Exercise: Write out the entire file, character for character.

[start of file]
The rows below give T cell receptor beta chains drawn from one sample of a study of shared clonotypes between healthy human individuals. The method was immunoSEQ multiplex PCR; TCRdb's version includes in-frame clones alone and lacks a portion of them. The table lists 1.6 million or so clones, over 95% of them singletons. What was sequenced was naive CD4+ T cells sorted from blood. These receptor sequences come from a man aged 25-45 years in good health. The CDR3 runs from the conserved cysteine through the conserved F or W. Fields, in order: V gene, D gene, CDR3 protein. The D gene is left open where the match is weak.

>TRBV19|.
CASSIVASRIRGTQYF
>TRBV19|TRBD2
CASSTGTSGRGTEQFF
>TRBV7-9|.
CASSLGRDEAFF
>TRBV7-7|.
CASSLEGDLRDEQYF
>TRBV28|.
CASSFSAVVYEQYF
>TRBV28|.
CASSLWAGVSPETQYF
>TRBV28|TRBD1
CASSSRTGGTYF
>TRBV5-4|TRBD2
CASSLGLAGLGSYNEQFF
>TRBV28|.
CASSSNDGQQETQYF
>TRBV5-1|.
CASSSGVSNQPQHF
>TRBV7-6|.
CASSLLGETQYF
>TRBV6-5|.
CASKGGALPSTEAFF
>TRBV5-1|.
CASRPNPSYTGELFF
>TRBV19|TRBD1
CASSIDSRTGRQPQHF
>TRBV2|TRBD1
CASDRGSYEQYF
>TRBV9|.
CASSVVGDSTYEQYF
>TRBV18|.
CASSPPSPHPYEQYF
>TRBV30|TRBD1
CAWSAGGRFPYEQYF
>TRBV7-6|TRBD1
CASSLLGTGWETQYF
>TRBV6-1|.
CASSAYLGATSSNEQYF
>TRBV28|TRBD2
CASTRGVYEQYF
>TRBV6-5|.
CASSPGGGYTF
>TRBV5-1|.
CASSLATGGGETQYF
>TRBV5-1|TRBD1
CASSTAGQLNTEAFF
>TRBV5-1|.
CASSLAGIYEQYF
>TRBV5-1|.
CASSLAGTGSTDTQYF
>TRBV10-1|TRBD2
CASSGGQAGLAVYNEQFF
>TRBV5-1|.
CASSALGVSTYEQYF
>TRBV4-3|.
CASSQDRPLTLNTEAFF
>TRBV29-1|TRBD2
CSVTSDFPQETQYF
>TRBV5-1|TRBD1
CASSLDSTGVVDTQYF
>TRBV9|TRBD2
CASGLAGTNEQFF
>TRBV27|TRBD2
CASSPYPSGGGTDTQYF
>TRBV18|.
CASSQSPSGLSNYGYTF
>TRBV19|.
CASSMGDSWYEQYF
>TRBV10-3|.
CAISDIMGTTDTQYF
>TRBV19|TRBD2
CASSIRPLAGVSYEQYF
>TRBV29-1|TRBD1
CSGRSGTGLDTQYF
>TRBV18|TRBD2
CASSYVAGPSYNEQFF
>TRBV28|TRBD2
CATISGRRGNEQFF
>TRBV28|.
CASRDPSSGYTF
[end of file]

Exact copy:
The rows below give T cell receptor beta chains drawn from one sample of a study of shared clonotypes between healthy human individuals. The method was immunoSEQ multiplex PCR; TCRdb's version includes in-frame clones alone and lacks a portion of them. The table lists 1.6 million or so clones, over 95% of them singletons. What was sequenced was naive CD4+ T cells sorted from blood. These receptor sequences come from a man aged 25-45 years in good health. The CDR3 runs from the conserved cysteine through the conserved F or W. Fields, in order: V gene, D gene, CDR3 protein. The D gene is left open where the match is weak.

>TRBV19|.
CASSIVASRIRGTQYF
>TRBV19|TRBD2
CASSTGTSGRGTEQFF
>TRBV7-9|.
CASSLGRDEAFF
>TRBV7-7|.
CASSLEGDLRDEQYF
>TRBV28|.
CASSFSAVVYEQYF
>TRBV28|.
CASSLWAGVSPETQYF
>TRBV28|TRBD1
CASSSRTGGTYF
>TRBV5-4|TRBD2
CASSLGLAGLGSYNEQFF
>TRBV28|.
CASSSNDGQQETQYF
>TRBV5-1|.
CASSSGVSNQPQHF
>TRBV7-6|.
CASSLLGETQYF
>TRBV6-5|.
CASKGGALPSTEAFF
>TRBV5-1|.
CASRPNPSYTGELFF
>TRBV19|TRBD1
CASSIDSRTGRQPQHF
>TRBV2|TRBD1
CASDRGSYEQYF
>TRBV9|.
CASSVVGDSTYEQYF
>TRBV18|.
CASSPPSPHPYEQYF
>TRBV30|TRBD1
CAWSAGGRFPYEQYF
>TRBV7-6|TRBD1
CASSLLGTGWETQYF
>TRBV6-1|.
CASSAYLGATSSNEQYF
>TRBV28|TRBD2
CASTRGVYEQYF
>TRBV6-5|.
CASSPGGGYTF
>TRBV5-1|.
CASSLATGGGETQYF
>TRBV5-1|TRBD1
CASSTAGQLNTEAFF
>TRBV5-1|.
CASSLAGIYEQYF
>TRBV5-1|.
CASSLAGTGSTDTQYF
>TRBV10-1|TRBD2
CASSGGQAGLAVYNEQFF
>TRBV5-1|.
CASSALGVSTYEQYF
>TRBV4-3|.
CASSQDRPLTLNTEAFF
>TRBV29-1|TRBD2
CSVTSDFPQETQYF
>TRBV5-1|TRBD1
CASSLDSTGVVDTQYF
>TRBV9|TRBD2
CASGLAGTNEQFF
>TRBV27|TRBD2
CASSPYPSGGGTDTQYF
>TRBV18|.
CASSQSPSGLSNYGYTF
>TRBV19|.
CASSMGDSWYEQYF
>TRBV10-3|.
CAISDIMGTTDTQYF
>TRBV19|TRBD2
CASSIRPLAGVSYEQYF
>TRBV29-1|TRBD1
CSGRSGTGLDTQYF
>TRBV18|TRBD2
CASSYVAGPSYNEQFF
>TRBV28|TRBD2
CATISGRRGNEQFF
>TRBV28|.
CASRDPSSGYTF